The whole disgusting story is available in Peter McLoughlin’s Easy Meat, amazingly still available on AmazonThe author has never been sued, and in the UK that means that every word is true. If it were not, then lawyers working either for the deep state by proxy or the Muslim Council of Great Britain — who called the whole thing a “racist myth” — would have frog-marched McLoughlin into court. I won’t go into details of the book, although I recommend you read it. It makes me very angry and I have to approach my heavily annotated copy with caution.

How does this relate to Alex Belfield? Well, as he calmly related in a couple of his recent videos, he interviewed many people about the so-called “Rotherham scandal” (a nickname of convenience, as the abuse and rape, as noted, was spread across many UK towns and cities). This is information in the public domain, and Belfield does not pussyfoot around the subject of Muslim rape gangs and what he thinks of them, an idea that quickens the pulses of most British hacks with fear.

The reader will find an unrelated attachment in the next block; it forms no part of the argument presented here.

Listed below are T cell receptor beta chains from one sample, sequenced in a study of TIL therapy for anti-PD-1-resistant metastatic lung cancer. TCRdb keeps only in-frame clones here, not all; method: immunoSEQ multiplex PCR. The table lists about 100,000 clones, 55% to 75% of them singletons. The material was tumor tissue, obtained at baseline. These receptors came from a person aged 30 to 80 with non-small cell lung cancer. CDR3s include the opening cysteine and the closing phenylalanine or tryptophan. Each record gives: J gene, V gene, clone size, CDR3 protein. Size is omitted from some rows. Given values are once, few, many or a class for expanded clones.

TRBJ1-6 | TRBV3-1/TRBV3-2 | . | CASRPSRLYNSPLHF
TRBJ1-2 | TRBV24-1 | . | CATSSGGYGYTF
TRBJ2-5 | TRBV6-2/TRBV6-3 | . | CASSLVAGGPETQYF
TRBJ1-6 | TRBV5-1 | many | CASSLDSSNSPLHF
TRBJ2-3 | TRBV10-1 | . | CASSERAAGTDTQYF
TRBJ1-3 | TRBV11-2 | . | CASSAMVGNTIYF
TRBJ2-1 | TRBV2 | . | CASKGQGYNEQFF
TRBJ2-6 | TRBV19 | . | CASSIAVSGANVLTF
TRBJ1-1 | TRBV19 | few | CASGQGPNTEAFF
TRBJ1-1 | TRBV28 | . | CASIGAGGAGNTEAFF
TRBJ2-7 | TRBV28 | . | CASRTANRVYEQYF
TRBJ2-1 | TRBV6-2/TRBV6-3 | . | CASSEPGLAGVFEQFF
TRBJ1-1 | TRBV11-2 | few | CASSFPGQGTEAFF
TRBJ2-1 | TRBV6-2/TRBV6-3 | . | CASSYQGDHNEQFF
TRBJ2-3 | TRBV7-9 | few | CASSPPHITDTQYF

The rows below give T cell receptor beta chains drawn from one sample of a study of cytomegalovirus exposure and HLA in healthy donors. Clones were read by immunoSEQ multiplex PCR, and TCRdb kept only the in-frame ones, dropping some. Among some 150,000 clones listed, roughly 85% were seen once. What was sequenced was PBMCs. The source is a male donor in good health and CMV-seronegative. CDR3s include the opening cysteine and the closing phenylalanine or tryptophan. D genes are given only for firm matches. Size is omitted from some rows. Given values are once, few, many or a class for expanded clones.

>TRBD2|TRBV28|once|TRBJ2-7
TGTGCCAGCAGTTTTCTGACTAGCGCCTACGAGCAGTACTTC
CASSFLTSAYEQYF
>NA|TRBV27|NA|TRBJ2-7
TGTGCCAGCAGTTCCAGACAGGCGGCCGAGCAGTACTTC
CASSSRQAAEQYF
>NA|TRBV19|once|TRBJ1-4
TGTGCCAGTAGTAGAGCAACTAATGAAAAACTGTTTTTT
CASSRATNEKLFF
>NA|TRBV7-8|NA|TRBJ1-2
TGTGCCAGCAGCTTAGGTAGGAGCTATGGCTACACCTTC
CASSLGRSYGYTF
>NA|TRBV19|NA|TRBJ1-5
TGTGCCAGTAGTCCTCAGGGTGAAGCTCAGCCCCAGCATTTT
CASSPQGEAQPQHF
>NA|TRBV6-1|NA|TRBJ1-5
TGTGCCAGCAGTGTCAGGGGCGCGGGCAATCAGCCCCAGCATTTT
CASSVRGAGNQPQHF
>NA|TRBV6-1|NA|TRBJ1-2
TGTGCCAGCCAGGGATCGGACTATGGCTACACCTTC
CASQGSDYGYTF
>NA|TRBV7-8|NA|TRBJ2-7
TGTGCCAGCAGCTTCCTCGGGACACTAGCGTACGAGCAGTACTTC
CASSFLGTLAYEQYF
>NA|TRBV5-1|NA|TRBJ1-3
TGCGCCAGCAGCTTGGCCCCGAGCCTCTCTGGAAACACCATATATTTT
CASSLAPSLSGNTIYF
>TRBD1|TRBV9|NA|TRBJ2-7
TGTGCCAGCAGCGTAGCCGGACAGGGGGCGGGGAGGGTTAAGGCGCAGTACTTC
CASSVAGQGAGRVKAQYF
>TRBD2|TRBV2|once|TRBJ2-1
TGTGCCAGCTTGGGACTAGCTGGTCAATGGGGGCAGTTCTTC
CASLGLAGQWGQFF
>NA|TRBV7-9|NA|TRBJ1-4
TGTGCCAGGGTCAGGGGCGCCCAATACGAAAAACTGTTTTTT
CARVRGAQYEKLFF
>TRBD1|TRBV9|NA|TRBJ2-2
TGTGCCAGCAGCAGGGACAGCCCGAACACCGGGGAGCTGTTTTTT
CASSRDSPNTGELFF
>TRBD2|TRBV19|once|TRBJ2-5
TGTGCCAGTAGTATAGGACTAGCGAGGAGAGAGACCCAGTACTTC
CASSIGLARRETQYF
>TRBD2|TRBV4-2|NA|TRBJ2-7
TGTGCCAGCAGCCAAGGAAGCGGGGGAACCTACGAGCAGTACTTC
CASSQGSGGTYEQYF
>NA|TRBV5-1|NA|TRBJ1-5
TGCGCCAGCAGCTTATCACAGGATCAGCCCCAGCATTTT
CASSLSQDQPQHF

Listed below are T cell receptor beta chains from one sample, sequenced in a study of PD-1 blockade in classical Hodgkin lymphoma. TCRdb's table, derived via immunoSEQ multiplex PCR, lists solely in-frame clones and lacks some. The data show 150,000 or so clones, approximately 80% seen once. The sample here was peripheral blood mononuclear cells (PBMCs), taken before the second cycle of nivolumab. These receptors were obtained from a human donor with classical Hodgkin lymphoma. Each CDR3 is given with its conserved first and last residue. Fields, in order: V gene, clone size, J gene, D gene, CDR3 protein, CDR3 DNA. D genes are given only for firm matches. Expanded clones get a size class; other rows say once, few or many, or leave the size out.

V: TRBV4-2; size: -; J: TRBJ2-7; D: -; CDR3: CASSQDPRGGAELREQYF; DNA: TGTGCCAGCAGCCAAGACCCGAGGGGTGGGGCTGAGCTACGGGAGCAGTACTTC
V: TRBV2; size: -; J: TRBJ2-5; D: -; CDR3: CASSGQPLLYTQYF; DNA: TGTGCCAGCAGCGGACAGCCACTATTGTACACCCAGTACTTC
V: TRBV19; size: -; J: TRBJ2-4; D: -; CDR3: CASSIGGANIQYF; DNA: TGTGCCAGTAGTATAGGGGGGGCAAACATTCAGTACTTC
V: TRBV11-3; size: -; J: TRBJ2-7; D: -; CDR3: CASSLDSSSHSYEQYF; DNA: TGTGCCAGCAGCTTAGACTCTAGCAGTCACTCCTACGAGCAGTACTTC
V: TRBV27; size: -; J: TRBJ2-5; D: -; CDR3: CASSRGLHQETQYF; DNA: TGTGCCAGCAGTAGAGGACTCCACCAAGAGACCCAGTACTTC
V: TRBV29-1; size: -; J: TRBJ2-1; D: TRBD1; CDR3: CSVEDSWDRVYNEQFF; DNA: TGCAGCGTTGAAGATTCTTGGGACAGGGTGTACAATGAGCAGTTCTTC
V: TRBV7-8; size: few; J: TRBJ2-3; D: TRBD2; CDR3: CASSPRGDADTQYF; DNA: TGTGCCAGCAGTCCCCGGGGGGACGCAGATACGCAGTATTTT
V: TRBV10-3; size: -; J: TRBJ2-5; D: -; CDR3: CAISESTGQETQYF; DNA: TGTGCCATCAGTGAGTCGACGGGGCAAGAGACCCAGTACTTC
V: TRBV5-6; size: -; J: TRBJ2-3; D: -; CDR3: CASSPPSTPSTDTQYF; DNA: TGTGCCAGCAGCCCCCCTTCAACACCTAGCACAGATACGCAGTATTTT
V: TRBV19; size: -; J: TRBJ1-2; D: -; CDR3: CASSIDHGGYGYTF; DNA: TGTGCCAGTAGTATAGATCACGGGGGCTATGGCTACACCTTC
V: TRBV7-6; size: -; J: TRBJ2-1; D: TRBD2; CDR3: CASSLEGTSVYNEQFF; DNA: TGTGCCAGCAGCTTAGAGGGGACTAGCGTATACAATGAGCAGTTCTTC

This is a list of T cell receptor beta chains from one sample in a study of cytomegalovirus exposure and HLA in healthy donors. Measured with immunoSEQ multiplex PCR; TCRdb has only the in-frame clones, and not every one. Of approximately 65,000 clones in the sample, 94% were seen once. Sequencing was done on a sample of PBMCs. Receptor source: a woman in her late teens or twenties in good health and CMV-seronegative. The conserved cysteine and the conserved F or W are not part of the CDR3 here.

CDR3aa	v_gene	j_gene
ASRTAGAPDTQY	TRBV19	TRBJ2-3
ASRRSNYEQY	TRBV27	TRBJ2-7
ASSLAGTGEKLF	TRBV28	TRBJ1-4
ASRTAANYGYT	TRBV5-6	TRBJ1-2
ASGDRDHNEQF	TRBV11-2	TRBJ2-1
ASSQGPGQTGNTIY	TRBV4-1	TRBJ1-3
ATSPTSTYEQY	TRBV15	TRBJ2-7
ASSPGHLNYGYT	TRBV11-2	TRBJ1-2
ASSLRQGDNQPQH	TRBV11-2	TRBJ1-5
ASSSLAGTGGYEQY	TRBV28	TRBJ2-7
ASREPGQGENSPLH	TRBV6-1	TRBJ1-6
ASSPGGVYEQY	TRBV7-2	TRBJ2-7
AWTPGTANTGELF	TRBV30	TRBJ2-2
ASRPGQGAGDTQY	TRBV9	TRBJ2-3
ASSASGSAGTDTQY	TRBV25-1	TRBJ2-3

Keying “Alex Belfield arrested” into Google and going to the “news” category gets precisely no hits. Actually, that’s not true. His arrest was mentioned in the Yorkshire Evening Echo, the British equivalent of the Arkansas Gazette. I am sure you could descend the Google rope ladder and find some mention on page eight of one of the UK’s recognized newspapers, but that isn’t the point. The MSM is not interested in criticism of the BBC as they are complicit in its new, politicized remit. Belfield has already explained the details of the case and — like Peter McLoughlin and as noted — if he is not sued, you can be sure he is not lying. A huge, shadowy, and unofficial legal team is now employed by the British deep state on the lookout for Wrongthink. Step out of line and they will pounce.

But the BBC has nowhere to hide. They are persecuting a journalist, harassing and intimidating a professional dedicated to getting at the truth, and using license-fee-payers’ money to do it, pursuing a highly improper ideologically driven vendetta. 

You may not have heard of Alex Belfield, but if the BBC does not retract and settle out of court in the wake of these allegations (should they be proven at law), he may become the journalistic equivalent of the man who broke the bank at Monte Carlo.

Alex Belfield’s 20-minute video on his persecution can be found here [5].